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J Antimicrob Chemother. 2010 Apr;65(4):669-75. doi: 10.1093/jac/dkp505. Epub 2010 Jan 21.

Various penA mutations together with mtrR, porB and ponA mutations in Neisseria gonorrhoeae isolates with reduced susceptibility to cefixime or ceftriaxone.

Author information

1
Department of Laboratory Medicine, Yonsei University College of Medicine, Seoul, Korea.

Abstract

OBJECTIVES:

To examine mutations within the penA, mtrR, porB, ponA and pilQ genes of Neisseria gonorrhoeae to determine their contribution to cephalosporin resistance.

METHODS:

A total of 46 N. gonorrhoeae isolates with reduced susceptibility to cefixime or ceftriaxone (MICs > or = 0.12 mg/L) and two susceptible isolates were selected. The full sequence of penA and partial sequences previously reported as hot mutation sites of the other genes were analysed. Genotyping by N. gonorrhoeae multiantigen sequence typing (NG-MAST) was also performed.

RESULTS:

A mosaic penicillin-binding protein 2 (PBP 2) was found in a single isolate that exhibited the highest cefixime MIC (0.5 mg/L). The majority of the isolates with reduced susceptibility to cephalosporins contained non-mosaic PBP 2 sequences, of which PBP 2 pattern XIII was most common (28/46). All isolates with reduced susceptibility to cephalosporins also had mtrR and porB mutations. Two susceptible isolates had the PBP 2 pattern XIV and an incomplete MtrR protein, which was a new mutation. Isolates with identical PBP 2 patterns comprised multiple NG-MAST sequence types.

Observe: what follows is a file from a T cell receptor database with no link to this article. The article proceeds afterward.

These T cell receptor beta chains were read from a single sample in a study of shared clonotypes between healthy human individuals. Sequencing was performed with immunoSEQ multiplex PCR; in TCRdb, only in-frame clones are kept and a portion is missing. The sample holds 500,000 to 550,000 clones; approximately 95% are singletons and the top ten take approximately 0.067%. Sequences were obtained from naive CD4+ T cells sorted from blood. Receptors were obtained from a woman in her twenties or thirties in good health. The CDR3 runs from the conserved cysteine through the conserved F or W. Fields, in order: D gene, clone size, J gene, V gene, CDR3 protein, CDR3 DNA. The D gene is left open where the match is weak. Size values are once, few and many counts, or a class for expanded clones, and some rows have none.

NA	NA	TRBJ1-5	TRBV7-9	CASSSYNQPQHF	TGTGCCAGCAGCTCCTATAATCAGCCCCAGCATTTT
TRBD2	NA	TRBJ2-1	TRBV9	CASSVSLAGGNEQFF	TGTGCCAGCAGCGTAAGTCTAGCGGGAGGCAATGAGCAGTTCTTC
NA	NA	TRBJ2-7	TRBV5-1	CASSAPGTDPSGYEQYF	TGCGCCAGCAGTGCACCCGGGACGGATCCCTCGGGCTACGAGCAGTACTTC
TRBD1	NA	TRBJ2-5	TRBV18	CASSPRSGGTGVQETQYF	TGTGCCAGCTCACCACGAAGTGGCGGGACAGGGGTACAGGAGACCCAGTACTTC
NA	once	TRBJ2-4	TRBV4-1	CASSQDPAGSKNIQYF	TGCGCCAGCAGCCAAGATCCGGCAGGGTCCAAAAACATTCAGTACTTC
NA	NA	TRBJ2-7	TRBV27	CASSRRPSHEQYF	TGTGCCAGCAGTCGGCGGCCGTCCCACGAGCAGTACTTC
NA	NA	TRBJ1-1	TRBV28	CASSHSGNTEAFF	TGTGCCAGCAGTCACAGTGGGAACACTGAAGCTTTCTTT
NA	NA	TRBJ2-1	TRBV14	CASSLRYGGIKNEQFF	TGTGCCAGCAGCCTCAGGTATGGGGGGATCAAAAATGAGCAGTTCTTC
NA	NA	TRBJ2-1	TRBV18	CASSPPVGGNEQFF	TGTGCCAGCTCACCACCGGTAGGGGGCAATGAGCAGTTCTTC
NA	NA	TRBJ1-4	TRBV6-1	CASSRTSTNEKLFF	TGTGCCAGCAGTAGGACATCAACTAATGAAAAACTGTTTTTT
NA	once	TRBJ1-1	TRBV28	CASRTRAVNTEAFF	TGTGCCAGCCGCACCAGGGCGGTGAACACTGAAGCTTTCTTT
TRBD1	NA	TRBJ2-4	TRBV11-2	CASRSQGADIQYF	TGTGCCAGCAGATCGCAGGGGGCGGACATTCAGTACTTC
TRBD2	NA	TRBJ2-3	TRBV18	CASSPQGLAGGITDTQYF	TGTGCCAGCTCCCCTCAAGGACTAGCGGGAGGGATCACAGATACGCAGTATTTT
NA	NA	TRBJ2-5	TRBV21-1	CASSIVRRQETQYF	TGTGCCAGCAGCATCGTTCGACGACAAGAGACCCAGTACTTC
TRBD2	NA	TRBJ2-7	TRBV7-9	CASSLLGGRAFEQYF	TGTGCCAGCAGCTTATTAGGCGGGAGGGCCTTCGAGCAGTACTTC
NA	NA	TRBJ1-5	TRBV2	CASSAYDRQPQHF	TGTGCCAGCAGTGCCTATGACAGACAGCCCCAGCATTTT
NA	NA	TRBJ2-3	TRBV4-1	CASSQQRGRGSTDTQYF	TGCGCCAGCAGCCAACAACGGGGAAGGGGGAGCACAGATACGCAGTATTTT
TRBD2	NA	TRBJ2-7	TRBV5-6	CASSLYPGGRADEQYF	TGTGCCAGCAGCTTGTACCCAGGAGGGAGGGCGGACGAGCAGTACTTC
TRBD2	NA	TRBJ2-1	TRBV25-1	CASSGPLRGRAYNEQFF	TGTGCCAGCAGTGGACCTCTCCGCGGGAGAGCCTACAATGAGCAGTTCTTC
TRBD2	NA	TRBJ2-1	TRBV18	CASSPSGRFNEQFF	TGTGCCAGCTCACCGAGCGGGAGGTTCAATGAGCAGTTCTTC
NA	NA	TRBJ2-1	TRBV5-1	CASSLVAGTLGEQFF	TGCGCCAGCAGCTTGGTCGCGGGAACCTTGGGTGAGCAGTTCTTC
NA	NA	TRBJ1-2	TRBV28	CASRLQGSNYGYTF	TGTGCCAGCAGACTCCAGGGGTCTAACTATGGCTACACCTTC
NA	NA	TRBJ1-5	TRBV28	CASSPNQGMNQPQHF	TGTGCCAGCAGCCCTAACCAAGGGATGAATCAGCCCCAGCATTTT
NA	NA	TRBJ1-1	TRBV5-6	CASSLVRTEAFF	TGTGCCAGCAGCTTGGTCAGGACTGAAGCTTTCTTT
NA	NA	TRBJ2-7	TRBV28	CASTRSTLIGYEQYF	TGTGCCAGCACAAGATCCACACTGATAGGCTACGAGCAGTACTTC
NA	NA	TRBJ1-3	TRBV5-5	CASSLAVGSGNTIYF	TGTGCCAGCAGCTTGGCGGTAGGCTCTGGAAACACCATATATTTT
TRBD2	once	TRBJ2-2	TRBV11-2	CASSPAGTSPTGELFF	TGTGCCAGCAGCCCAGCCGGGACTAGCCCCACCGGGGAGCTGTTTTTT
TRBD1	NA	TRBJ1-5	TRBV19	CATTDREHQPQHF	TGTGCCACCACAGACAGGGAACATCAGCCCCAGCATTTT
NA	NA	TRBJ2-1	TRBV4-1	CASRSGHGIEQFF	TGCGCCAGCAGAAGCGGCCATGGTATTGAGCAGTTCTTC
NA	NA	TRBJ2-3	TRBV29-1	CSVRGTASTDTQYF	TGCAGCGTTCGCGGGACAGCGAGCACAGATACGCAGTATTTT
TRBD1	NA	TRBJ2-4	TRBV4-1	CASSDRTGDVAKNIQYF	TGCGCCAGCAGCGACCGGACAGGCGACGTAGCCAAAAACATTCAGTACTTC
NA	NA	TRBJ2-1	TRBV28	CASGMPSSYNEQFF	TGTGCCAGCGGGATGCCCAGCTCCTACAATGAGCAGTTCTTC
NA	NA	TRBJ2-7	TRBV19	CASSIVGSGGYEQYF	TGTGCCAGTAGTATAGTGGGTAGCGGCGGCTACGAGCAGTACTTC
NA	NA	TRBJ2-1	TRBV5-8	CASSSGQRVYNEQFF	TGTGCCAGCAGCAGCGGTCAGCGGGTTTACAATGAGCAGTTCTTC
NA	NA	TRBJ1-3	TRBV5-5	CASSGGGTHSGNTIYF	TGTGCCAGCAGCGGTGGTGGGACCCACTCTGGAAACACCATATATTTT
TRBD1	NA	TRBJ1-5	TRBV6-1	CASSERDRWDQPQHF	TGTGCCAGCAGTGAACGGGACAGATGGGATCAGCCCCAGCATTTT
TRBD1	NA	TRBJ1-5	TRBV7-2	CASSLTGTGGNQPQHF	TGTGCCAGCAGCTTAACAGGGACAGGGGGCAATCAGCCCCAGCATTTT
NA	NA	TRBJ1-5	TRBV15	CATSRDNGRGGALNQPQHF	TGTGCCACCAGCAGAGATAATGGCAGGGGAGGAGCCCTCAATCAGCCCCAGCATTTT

CONCLUSIONS:

Reduced susceptibility of N. gonorrhoeae to ceftriaxone and cefixime was associated with diverse penA mutations, particularly PBP 2 pattern XIII containing an Ala-501-->Val substitution, together with mtrR and porB mutations. The existence of only one strain having the mosaic penA sequence indicated that ceftriaxone and cefixime resistance in Korea is mostly not associated with a mosaic penA sequence. Highly heterogeneous NG-MAST sequence types excluded the clonal expansion of a particular subtype.

PMID:
20093260
PMCID:
PMC2837549
DOI:
10.1093/jac/dkp505
[Indexed for MEDLINE]
Free PMC Article

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